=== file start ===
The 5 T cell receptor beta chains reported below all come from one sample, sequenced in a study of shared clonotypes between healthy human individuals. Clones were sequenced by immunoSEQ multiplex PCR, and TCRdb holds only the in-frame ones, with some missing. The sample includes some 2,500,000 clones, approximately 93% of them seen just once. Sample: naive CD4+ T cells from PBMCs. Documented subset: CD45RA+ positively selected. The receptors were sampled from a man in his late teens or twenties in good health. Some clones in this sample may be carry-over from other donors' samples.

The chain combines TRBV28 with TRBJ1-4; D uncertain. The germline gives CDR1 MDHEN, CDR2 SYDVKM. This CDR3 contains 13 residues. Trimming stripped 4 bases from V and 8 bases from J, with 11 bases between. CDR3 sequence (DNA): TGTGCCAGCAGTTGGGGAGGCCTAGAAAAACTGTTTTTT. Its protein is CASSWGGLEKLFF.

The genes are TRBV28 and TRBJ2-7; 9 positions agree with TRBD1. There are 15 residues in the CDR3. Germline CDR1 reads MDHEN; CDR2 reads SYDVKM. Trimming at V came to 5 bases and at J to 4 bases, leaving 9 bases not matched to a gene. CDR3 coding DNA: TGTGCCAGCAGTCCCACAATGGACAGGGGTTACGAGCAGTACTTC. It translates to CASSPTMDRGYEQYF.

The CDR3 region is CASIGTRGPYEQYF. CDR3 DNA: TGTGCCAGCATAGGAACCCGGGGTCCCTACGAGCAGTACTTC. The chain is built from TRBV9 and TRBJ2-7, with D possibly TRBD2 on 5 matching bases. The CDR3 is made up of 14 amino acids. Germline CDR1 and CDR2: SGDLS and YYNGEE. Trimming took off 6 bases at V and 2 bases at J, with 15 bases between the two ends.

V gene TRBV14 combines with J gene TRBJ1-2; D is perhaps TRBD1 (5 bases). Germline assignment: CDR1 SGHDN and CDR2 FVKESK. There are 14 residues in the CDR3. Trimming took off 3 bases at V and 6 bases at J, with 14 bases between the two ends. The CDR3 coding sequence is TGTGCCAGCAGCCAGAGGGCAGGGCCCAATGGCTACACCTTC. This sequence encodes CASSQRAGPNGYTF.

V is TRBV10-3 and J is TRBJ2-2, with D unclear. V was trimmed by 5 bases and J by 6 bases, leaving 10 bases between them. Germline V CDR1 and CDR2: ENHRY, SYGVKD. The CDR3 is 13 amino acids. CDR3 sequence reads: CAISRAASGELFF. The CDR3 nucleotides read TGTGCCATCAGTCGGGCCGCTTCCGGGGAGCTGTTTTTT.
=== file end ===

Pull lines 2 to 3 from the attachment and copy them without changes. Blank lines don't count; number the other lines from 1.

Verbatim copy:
The chain combines TRBV28 with TRBJ1-4; D uncertain. The germline gives CDR1 MDHEN, CDR2 SYDVKM. This CDR3 contains 13 residues. Trimming stripped 4 bases from V and 8 bases from J, with 11 bases between. CDR3 sequence (DNA): TGTGCCAGCAGTTGGGGAGGCCTAGAAAAACTGTTTTTT. Its protein is CASSWGGLEKLFF.

The genes are TRBV28 and TRBJ2-7; 9 positions agree with TRBD1. There are 15 residues in the CDR3. Germline CDR1 reads MDHEN; CDR2 reads SYDVKM. Trimming at V came to 5 bases and at J to 4 bases, leaving 9 bases not matched to a gene. CDR3 coding DNA: TGTGCCAGCAGTCCCACAATGGACAGGGGTTACGAGCAGTACTTC. It translates to CASSPTMDRGYEQYF.